While we know that learning takes place inside the classroom, we often forgot about how much children learn or have the capacity to learn outside the classroom. There are other settings in which children learn valuable concepts linked to academic and personal growth such as home and social influences rather it’s a friend or media. One way to enhance learning outside the traditional classroom is through after school clubs. During club meetings, students can improve social skills, academic skills and build character traits that impact personal growth. Students not only become more confident in the club topic area but they also in their abilities. Convinced: The next question may be, how do you start an after-school club?
STEP 1: Explore club topics
There are hundreds of club topics such as academic clubs, or hobby clubs, sports clubs, drama club or art club, and the list goes on and on. To think of a topic, you must think about your audience. For example, what would interest middle school students? If students are not interested in joining the club, then there is no club. However, there are ways to increase students level of interest which we will discuss later. If you as the advisor or leader have no idea on a topic, then you could ask students to take a survey to provide feedback on their interest areas.
STEP 2: Determine Your Club Objectives
What is the purpose of the club? Parents, students, and school administration will ask this question. Why does your club exist? What are some common activities that students will participate in during club time? You must have an idea of why your club exists.
STEP 3: Get Permission
Now that you have your topic, you must get permission from your school administrator or site administrator if the club will take place on school grounds. You don’t want to spend time thinking about a club concept and speaking to students about a potential club only for it to get shut down by the administration.
STEP 4: Determine Logistics
Before recruiting members you need to decide on basic logistics such as a meeting time, day of the week, location, how long will each meeting last and who will be the supervising adults for the club. Even if you are going to be the club leader or advisor, it’s wise to seek out another adult for assistance especially if your club has a lot of student interest. Plus you don’t want to form a habit of canceling meetings even for emergencies so an assistant would be able to lead meetings and keep the club moving forward.
STEP 5: Recruit Students
Your club will not take place if no one joins. You will need to implement an active marketing campaign to encourage students to participate. An engaging club will have at least 8-10 students. Design a permission slip and application. You can't hold an after-school activity without parent permission, plus middle school student can’t drive so parents will need to pick them up. Once students express interest, contact parents to discuss the details and answer questions. You need their support!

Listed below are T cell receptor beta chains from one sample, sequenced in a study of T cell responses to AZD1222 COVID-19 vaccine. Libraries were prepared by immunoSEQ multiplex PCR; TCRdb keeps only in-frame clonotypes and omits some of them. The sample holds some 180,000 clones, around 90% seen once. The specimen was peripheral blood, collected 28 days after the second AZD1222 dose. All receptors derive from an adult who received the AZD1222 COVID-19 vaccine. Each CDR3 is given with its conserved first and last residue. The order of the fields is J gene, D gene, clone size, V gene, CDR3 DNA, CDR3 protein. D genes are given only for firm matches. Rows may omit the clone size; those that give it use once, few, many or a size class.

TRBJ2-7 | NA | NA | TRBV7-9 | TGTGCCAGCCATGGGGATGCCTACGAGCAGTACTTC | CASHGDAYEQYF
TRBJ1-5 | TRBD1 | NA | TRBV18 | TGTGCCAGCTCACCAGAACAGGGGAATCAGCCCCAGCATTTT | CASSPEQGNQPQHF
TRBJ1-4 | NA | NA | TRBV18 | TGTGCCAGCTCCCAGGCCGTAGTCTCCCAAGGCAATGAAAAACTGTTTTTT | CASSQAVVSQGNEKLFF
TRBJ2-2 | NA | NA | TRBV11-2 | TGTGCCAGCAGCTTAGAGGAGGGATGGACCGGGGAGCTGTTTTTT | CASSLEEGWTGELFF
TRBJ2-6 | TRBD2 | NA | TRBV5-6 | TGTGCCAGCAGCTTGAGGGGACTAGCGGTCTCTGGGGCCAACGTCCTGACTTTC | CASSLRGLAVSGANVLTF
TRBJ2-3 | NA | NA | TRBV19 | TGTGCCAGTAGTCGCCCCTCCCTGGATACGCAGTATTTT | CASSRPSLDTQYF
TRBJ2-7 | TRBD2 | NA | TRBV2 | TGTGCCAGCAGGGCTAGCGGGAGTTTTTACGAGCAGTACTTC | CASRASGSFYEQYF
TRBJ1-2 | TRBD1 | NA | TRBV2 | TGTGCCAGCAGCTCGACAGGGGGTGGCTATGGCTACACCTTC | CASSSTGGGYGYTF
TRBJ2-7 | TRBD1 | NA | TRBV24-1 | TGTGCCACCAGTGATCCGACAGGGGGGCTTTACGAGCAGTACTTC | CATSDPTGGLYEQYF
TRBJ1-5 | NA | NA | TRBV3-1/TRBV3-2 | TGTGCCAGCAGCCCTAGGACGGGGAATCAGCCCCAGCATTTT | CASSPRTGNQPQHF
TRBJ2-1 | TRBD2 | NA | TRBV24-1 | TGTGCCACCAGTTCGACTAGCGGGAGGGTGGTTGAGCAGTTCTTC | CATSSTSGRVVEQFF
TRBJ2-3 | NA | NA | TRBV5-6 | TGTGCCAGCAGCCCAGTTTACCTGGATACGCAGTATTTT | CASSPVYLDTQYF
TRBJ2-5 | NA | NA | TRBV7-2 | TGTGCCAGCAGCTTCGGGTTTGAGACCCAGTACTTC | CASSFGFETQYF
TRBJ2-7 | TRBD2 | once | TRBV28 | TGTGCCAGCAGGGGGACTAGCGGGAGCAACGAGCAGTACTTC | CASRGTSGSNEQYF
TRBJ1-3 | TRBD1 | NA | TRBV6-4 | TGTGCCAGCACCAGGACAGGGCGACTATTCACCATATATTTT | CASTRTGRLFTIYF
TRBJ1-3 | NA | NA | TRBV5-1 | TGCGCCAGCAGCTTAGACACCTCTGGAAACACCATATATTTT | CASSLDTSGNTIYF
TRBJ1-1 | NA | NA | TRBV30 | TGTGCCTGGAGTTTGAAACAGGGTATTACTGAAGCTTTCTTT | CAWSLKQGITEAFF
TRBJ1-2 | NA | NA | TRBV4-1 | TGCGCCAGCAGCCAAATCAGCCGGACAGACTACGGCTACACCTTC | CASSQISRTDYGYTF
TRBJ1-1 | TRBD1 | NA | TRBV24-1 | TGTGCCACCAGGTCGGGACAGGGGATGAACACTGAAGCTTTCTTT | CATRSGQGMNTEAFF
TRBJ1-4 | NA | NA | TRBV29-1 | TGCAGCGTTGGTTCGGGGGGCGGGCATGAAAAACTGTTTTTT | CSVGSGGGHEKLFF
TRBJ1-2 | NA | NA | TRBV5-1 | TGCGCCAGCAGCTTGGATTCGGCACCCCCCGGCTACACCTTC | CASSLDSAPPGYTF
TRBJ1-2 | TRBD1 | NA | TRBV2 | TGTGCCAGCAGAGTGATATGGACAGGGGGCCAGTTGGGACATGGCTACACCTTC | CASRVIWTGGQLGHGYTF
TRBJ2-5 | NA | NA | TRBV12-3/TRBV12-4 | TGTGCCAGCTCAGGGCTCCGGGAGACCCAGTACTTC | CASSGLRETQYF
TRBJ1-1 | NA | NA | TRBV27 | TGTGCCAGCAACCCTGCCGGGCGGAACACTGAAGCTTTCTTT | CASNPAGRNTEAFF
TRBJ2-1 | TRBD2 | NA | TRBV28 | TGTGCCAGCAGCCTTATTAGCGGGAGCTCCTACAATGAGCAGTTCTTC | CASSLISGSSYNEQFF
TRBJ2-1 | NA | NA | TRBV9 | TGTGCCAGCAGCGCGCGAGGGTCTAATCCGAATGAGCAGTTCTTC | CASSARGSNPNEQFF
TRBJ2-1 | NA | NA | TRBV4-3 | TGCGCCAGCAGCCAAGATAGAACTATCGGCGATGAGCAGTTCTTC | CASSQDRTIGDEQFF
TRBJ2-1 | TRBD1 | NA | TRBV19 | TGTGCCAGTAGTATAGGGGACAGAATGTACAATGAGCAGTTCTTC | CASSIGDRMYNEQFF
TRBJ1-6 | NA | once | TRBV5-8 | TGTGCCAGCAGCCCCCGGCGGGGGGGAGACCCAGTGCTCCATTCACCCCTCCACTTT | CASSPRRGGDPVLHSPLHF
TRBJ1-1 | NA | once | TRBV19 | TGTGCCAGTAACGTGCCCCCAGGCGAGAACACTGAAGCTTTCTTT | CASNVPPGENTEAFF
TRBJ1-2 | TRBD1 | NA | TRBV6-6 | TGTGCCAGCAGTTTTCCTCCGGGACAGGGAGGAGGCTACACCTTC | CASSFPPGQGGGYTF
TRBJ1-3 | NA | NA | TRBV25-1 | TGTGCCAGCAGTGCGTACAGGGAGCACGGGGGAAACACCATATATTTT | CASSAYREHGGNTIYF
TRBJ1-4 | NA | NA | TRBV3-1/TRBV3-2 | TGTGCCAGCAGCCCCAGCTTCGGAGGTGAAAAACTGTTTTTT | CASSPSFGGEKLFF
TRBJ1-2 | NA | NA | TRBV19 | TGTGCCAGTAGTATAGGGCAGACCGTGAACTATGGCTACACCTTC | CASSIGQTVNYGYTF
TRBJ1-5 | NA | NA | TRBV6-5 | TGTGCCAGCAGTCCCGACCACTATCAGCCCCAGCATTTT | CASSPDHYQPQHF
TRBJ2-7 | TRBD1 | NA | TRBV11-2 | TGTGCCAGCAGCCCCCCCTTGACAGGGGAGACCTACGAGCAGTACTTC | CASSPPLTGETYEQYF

STEP 6: Plan Activities For Meetings
You need a plan for every meeting. Students will not be interested in participating in a disorganized club, and you as the leader will become frustrated as well. As the adult leader, it's your job to provide structure and direction to make the club run efficiently. Planning activities for a middle school club can be time-consuming and stressful but if you launch a turnkey club like Fly Math Club, most of the activities will be provided, and you just need to execute. We partner with schools, libraries, homeschool associations and community-based organizations to bring Fly Math Clubs to communities all across the country to serve middle school age girls.
We provide the necessary resources to help launch a successful math club.
Online Clubhouse (for Club Advisors)
Each club advisor has access to our online hub which includes the training, resources, and support necessary to operate a successful math club that integrates consumer math to encourage girls to take academic risks. Club advisors also receive an implementation guide with facilitator tips and sample completed lessons.
Club Membership (For Club Participants)
Each girl receives an interactive club journal to guide her through 8 lessons and meeting activities while providing a creative space to develop her academic confidence and critical thinking skills. Each lesson is designed to last 60-90 minutes depending on the chosen club format. Membership tuition also includes a t-shirt and registration for FLY Math Challenge Day.
STEP 7: Launch
Launch your club and show up to meetings prepared with a positive attitude so that you and the students have a pleasant experience.
Grab our free club planning guide. It's filled with action-packed instructions and tips to save you time with planning and launching a math club for girls at your school or community site.